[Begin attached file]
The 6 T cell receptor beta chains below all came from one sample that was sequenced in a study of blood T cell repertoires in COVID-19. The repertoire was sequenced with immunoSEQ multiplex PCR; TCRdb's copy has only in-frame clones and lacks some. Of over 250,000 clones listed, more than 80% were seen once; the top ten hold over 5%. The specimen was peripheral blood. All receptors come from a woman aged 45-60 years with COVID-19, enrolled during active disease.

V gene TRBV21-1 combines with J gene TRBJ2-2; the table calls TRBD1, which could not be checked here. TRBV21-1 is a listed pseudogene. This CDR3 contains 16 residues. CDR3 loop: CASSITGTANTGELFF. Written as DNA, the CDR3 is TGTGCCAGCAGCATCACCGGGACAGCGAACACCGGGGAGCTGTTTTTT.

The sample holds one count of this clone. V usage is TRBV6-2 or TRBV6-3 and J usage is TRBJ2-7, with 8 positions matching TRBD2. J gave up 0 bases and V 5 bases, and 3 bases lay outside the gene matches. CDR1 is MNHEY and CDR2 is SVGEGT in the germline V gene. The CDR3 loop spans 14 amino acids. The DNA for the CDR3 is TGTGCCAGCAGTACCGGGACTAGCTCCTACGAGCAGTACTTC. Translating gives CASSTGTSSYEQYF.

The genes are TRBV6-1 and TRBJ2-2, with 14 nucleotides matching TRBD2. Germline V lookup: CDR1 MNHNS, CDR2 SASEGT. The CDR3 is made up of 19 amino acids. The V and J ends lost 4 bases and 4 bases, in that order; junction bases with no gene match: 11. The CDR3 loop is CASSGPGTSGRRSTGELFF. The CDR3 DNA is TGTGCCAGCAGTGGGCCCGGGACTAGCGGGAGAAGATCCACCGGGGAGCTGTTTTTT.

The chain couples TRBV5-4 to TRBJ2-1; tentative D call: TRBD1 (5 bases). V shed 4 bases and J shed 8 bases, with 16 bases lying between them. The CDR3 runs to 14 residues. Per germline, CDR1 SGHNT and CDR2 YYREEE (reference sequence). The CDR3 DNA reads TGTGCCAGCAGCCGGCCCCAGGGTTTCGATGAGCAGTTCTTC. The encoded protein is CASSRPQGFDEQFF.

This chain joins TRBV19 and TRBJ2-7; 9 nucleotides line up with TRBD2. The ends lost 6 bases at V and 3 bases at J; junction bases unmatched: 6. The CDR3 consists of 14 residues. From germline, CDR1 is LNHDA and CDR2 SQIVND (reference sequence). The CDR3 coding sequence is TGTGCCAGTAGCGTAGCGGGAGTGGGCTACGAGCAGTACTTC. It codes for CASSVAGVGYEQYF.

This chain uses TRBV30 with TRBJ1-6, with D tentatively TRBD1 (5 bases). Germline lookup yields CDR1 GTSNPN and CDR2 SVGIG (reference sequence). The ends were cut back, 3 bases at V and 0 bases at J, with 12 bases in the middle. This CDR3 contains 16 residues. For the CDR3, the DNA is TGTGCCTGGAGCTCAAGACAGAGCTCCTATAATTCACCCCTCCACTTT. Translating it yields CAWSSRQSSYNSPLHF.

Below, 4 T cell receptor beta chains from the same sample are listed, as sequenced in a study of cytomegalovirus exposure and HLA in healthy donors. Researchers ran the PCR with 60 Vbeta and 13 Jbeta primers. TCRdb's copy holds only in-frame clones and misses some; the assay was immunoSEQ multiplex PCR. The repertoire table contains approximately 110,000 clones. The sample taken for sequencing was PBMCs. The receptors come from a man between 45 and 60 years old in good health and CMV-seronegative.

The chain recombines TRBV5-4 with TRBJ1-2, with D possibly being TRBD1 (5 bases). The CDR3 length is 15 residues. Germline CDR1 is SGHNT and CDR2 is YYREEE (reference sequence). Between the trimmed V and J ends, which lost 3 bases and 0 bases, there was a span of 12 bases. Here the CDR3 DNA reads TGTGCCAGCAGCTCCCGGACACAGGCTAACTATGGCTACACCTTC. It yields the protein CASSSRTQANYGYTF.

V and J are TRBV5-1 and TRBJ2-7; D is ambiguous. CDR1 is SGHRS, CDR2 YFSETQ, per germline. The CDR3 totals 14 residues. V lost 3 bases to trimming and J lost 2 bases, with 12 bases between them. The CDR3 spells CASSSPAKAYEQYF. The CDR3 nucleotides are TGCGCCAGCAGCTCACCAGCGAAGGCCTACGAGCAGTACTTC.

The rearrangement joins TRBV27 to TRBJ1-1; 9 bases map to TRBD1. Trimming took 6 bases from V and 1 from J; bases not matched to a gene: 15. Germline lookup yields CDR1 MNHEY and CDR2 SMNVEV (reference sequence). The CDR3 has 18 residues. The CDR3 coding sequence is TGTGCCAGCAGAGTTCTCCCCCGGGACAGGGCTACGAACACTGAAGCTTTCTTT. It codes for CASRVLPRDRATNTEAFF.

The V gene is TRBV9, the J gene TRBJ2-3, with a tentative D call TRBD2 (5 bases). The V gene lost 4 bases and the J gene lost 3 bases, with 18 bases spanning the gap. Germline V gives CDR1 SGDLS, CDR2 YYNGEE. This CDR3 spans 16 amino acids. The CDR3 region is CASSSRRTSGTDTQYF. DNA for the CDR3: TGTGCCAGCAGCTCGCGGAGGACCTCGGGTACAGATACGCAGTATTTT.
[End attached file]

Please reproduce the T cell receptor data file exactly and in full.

The 6 T cell receptor beta chains below all came from one sample that was sequenced in a study of blood T cell repertoires in COVID-19. The repertoire was sequenced with immunoSEQ multiplex PCR; TCRdb's copy has only in-frame clones and lacks some. Of over 250,000 clones listed, more than 80% were seen once; the top ten hold over 5%. The specimen was peripheral blood. All receptors come from a woman aged 45-60 years with COVID-19, enrolled during active disease.

V gene TRBV21-1 combines with J gene TRBJ2-2; the table calls TRBD1, which could not be checked here. TRBV21-1 is a listed pseudogene. This CDR3 contains 16 residues. CDR3 loop: CASSITGTANTGELFF. Written as DNA, the CDR3 is TGTGCCAGCAGCATCACCGGGACAGCGAACACCGGGGAGCTGTTTTTT.

The sample holds one count of this clone. V usage is TRBV6-2 or TRBV6-3 and J usage is TRBJ2-7, with 8 positions matching TRBD2. J gave up 0 bases and V 5 bases, and 3 bases lay outside the gene matches. CDR1 is MNHEY and CDR2 is SVGEGT in the germline V gene. The CDR3 loop spans 14 amino acids. The DNA for the CDR3 is TGTGCCAGCAGTACCGGGACTAGCTCCTACGAGCAGTACTTC. Translating gives CASSTGTSSYEQYF.

The genes are TRBV6-1 and TRBJ2-2, with 14 nucleotides matching TRBD2. Germline V lookup: CDR1 MNHNS, CDR2 SASEGT. The CDR3 is made up of 19 amino acids. The V and J ends lost 4 bases and 4 bases, in that order; junction bases with no gene match: 11. The CDR3 loop is CASSGPGTSGRRSTGELFF. The CDR3 DNA is TGTGCCAGCAGTGGGCCCGGGACTAGCGGGAGAAGATCCACCGGGGAGCTGTTTTTT.

The chain couples TRBV5-4 to TRBJ2-1; tentative D call: TRBD1 (5 bases). V shed 4 bases and J shed 8 bases, with 16 bases lying between them. The CDR3 runs to 14 residues. Per germline, CDR1 SGHNT and CDR2 YYREEE (reference sequence). The CDR3 DNA reads TGTGCCAGCAGCCGGCCCCAGGGTTTCGATGAGCAGTTCTTC. The encoded protein is CASSRPQGFDEQFF.

This chain joins TRBV19 and TRBJ2-7; 9 nucleotides line up with TRBD2. The ends lost 6 bases at V and 3 bases at J; junction bases unmatched: 6. The CDR3 consists of 14 residues. From germline, CDR1 is LNHDA and CDR2 SQIVND (reference sequence). The CDR3 coding sequence is TGTGCCAGTAGCGTAGCGGGAGTGGGCTACGAGCAGTACTTC. It codes for CASSVAGVGYEQYF.

This chain uses TRBV30 with TRBJ1-6, with D tentatively TRBD1 (5 bases). Germline lookup yields CDR1 GTSNPN and CDR2 SVGIG (reference sequence). The ends were cut back, 3 bases at V and 0 bases at J, with 12 bases in the middle. This CDR3 contains 16 residues. For the CDR3, the DNA is TGTGCCTGGAGCTCAAGACAGAGCTCCTATAATTCACCCCTCCACTTT. Translating it yields CAWSSRQSSYNSPLHF.

Below, 4 T cell receptor beta chains from the same sample are listed, as sequenced in a study of cytomegalovirus exposure and HLA in healthy donors. Researchers ran the PCR with 60 Vbeta and 13 Jbeta primers. TCRdb's copy holds only in-frame clones and misses some; the assay was immunoSEQ multiplex PCR. The repertoire table contains approximately 110,000 clones. The sample taken for sequencing was PBMCs. The receptors come from a man between 45 and 60 years old in good health and CMV-seronegative.

The chain recombines TRBV5-4 with TRBJ1-2, with D possibly being TRBD1 (5 bases). The CDR3 length is 15 residues. Germline CDR1 is SGHNT and CDR2 is YYREEE (reference sequence). Between the trimmed V and J ends, which lost 3 bases and 0 bases, there was a span of 12 bases. Here the CDR3 DNA reads TGTGCCAGCAGCTCCCGGACACAGGCTAACTATGGCTACACCTTC. It yields the protein CASSSRTQANYGYTF.

V and J are TRBV5-1 and TRBJ2-7; D is ambiguous. CDR1 is SGHRS, CDR2 YFSETQ, per germline. The CDR3 totals 14 residues. V lost 3 bases to trimming and J lost 2 bases, with 12 bases between them. The CDR3 spells CASSSPAKAYEQYF. The CDR3 nucleotides are TGCGCCAGCAGCTCACCAGCGAAGGCCTACGAGCAGTACTTC.

The rearrangement joins TRBV27 to TRBJ1-1; 9 bases map to TRBD1. Trimming took 6 bases from V and 1 from J; bases not matched to a gene: 15. Germline lookup yields CDR1 MNHEY and CDR2 SMNVEV (reference sequence). The CDR3 has 18 residues. The CDR3 coding sequence is TGTGCCAGCAGAGTTCTCCCCCGGGACAGGGCTACGAACACTGAAGCTTTCTTT. It codes for CASRVLPRDRATNTEAFF.

The V gene is TRBV9, the J gene TRBJ2-3, with a tentative D call TRBD2 (5 bases). The V gene lost 4 bases and the J gene lost 3 bases, with 18 bases spanning the gap. Germline V gives CDR1 SGDLS, CDR2 YYNGEE. This CDR3 spans 16 amino acids. The CDR3 region is CASSSRRTSGTDTQYF. DNA for the CDR3: TGTGCCAGCAGCTCGCGGAGGACCTCGGGTACAGATACGCAGTATTTT.